Friday, January 31, 2014

Second Grade Students Showcase Their Leatherback Sea Turtle Projects

Leatherback Sea Turtle conservation is an around-the-clock effort for the Leatherback Trust (LTL) located in Playa Grande, Costa Rica – where our sixth graders travel annually to learn about and participate in the research and conservation of this endangered animal.

Over 3,000 miles away, BCS second graders engaged in their own endeavor to help save the leatherbacks, beginning with a teacher-run field trip to Half Moon Bay in October to learn about the lifecycle of the leatherback sea turtles. 

Among the many activities that day was a relay race where students recreated the lifecycle stages of a leatherback sea turtle by first dragging their bodies across the beach with their front fins, then digging a hole in the sand, maneuvering to get the eggs into the hole from their backpack, and finally covering up the hole (all with fins on their hands the entire time!). 


This highly engaging field trip helped provide students with ample background knowledge before they started their Leather Back Sea Turtle Project Based Learning (PBL) and Design Thinking unit in which students worked in groups of three to explore the driving question “How can we, as citizens of the environment, design a way to protect the leatherback sea turtle?”

In order to best answer that question, students had to do research with books, articles, and videos where students learned how to take notes and highlight important information in a variety of expository texts.   For each stage of the life cycle, second graders worked together to identify specific threats that are currently dangerous for leatherback sea turtles:


Egg Stage: Extreme heat
Egg Stage: Egg poachers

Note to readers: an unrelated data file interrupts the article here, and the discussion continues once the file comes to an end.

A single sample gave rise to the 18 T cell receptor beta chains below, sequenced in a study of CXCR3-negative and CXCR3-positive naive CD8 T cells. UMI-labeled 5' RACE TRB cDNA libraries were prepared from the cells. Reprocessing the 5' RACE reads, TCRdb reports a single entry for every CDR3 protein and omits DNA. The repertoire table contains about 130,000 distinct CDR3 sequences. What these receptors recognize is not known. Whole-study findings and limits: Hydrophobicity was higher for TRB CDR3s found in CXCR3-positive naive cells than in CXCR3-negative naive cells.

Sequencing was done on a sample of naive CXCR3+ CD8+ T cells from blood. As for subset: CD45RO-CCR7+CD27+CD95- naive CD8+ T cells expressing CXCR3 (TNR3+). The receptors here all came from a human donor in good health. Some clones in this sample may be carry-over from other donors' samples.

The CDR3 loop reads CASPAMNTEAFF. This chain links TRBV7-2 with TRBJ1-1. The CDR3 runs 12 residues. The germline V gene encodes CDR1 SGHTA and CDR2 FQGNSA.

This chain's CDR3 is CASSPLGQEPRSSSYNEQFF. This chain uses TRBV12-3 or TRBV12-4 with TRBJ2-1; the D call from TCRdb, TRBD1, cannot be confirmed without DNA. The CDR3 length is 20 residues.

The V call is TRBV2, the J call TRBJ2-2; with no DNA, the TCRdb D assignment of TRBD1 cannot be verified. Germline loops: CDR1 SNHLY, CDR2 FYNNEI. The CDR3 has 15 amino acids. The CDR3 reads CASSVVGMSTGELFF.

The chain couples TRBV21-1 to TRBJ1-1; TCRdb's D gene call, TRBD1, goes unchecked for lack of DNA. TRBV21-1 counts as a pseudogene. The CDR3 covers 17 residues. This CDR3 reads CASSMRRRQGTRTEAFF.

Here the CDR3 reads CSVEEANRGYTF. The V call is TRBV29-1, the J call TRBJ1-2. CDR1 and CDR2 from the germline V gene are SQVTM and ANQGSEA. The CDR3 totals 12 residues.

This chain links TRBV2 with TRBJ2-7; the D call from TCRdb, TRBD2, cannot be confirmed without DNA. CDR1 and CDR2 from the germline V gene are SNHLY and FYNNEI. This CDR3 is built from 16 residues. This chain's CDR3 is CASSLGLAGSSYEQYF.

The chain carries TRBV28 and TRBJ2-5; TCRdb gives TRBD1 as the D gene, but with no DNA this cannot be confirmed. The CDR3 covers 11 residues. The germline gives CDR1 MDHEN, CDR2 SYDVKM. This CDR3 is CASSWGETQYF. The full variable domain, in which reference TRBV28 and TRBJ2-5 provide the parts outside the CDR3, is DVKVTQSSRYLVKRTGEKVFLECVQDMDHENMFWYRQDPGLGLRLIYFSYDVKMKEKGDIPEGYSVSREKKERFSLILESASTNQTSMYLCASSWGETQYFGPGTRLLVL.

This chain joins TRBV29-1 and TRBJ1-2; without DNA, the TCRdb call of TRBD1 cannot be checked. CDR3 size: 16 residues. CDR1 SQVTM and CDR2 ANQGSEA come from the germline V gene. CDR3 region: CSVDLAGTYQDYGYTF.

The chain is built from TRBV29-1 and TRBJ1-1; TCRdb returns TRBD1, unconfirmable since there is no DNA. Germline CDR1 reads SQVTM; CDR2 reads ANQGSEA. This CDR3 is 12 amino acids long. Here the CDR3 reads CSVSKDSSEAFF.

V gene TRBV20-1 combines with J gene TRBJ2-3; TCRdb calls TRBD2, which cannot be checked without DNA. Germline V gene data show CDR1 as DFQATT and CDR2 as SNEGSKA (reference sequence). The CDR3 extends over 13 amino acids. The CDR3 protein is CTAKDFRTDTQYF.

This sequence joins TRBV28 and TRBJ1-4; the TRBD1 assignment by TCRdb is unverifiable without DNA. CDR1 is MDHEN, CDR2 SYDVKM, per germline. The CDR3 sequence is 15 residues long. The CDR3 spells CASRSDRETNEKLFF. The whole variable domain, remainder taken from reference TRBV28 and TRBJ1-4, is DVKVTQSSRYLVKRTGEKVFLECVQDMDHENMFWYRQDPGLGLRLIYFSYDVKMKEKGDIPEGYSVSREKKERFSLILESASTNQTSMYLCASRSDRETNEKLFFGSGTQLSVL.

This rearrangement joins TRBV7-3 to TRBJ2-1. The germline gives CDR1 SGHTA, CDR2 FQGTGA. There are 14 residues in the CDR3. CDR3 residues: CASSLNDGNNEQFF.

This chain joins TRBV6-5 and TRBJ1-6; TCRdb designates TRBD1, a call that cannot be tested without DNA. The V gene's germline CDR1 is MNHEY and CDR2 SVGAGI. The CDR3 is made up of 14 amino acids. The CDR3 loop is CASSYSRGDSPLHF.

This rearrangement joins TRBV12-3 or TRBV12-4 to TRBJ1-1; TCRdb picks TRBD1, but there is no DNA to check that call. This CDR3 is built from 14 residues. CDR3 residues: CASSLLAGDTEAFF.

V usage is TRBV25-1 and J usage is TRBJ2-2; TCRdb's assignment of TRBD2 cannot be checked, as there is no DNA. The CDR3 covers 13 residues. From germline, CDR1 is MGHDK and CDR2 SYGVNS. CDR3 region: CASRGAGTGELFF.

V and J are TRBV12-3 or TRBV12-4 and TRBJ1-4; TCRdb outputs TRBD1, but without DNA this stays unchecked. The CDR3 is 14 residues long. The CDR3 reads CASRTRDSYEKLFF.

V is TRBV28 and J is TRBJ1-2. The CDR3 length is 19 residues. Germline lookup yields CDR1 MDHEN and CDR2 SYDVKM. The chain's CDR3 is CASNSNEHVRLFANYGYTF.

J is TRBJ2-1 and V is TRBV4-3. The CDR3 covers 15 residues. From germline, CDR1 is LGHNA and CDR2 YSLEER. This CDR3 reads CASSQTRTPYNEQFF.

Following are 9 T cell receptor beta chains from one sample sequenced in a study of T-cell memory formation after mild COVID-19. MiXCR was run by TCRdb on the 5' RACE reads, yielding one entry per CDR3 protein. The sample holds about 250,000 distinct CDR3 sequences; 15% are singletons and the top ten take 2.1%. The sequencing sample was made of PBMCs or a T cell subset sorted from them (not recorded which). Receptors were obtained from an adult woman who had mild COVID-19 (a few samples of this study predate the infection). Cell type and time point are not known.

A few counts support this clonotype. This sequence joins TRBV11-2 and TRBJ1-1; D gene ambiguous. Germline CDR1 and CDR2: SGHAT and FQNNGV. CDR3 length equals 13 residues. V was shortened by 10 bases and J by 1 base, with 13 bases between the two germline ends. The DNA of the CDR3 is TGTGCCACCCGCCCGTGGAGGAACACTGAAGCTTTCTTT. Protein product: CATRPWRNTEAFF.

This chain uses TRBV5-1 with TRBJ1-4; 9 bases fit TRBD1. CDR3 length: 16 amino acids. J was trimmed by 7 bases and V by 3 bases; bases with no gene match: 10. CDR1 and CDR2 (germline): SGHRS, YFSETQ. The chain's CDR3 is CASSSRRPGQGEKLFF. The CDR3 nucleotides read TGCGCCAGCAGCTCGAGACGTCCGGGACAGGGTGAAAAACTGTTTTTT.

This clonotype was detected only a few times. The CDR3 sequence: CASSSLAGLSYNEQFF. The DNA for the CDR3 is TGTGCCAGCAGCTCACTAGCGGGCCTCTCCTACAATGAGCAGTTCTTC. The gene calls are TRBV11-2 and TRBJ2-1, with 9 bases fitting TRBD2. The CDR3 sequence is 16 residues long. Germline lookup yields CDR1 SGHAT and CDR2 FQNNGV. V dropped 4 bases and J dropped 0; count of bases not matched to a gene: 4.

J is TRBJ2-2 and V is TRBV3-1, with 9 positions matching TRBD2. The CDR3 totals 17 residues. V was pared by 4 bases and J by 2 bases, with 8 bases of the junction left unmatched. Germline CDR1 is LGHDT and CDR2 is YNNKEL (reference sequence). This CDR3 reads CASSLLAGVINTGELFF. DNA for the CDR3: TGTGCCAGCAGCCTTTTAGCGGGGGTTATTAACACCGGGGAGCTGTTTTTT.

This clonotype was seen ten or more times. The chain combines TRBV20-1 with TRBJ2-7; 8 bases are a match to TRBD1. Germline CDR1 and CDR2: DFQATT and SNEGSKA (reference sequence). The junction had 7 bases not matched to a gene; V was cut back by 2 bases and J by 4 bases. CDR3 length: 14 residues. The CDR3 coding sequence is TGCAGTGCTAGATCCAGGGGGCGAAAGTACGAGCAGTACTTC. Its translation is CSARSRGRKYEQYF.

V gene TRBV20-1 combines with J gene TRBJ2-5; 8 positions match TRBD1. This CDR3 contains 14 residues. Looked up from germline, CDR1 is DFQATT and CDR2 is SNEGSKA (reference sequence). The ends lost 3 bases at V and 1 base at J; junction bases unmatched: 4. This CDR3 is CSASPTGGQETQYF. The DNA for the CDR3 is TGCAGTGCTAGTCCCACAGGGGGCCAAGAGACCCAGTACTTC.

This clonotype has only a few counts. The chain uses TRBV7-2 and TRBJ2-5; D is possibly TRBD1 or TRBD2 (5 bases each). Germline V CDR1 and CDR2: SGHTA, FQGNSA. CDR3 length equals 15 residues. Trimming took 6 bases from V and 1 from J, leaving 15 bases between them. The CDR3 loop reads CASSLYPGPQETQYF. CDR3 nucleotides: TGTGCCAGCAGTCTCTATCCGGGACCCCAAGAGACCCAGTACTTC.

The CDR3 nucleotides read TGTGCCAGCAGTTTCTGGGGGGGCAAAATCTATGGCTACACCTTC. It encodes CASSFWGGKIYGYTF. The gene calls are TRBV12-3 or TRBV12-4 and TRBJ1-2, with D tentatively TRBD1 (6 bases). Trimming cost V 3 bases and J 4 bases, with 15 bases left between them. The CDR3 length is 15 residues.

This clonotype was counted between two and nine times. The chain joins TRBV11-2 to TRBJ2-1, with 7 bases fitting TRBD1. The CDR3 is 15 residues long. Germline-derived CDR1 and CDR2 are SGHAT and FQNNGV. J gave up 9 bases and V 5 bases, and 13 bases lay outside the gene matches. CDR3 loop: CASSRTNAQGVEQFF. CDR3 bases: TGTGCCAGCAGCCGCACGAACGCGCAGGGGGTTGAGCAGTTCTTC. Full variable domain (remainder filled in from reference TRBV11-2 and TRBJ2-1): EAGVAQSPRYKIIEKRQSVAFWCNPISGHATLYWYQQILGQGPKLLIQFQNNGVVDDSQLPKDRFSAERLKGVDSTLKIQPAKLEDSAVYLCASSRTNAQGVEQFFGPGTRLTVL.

Hatchling Stage: Predators
Juvenile Stage: Fishing nets
Coastal Feeding Stage: Plastic bags/trash in the ocean
Breeding/Migrating Stage: Oil spills
Nesting Stage: Habitat destruction

After identifying the threats, students began working with Mrs. Reed in the MakerSpace to begin the Design Thinking process.  The first step is to build empathy – which second grade teacher Ms. Greenstadt said came very quickly to her students.

“Seeing a lot of pictures and videos of leatherback sea turtles helped the students build empathy quickly, and they loved the idea of having the power to make a positive change in the world,” said Ms. Greenstadt.  “They realized that anyone could come up with a great idea that might help the turtles – even a second grader!”

Building on their empathy and knowledge of leatherbacks, students came up with solutions against specific threats facing the turtles, and were able to use materials like straws, cardboard, plastic, and paper to create a rapid prototype of their solution.

An early idea from a group included having a “hot sauce firing machine” to fire hot sauce into eyes of poachers.  Students rationalized that the hot sauce wouldn’t harm the poachers in a serious way, but it would be enough to prevent them from getting the eggs.
 
Another group designed a protective bubble for sea turtles to travel in that would protect them from getting caught in nets.  After receiving helpful feedback from the classmates, they changed their prototype from a plastic bubble to a comfortable towel raft, noting that the sea turtles may not like being in a bubble for very long.  The raft also included rubber spikes on the sides to further protect the turtles, but also not harming any other species in the process.  All students went on to design a 3-D sketch-up simulation to virtually test their prototypes. 


Students recently shared their PowerPoint and podcast presentations documenting all of the details of their projects with parents and visitors.  Below are a few examples of the tremendous work done by our second graders who are leading the way in global citizenship and innovation at BCS!

video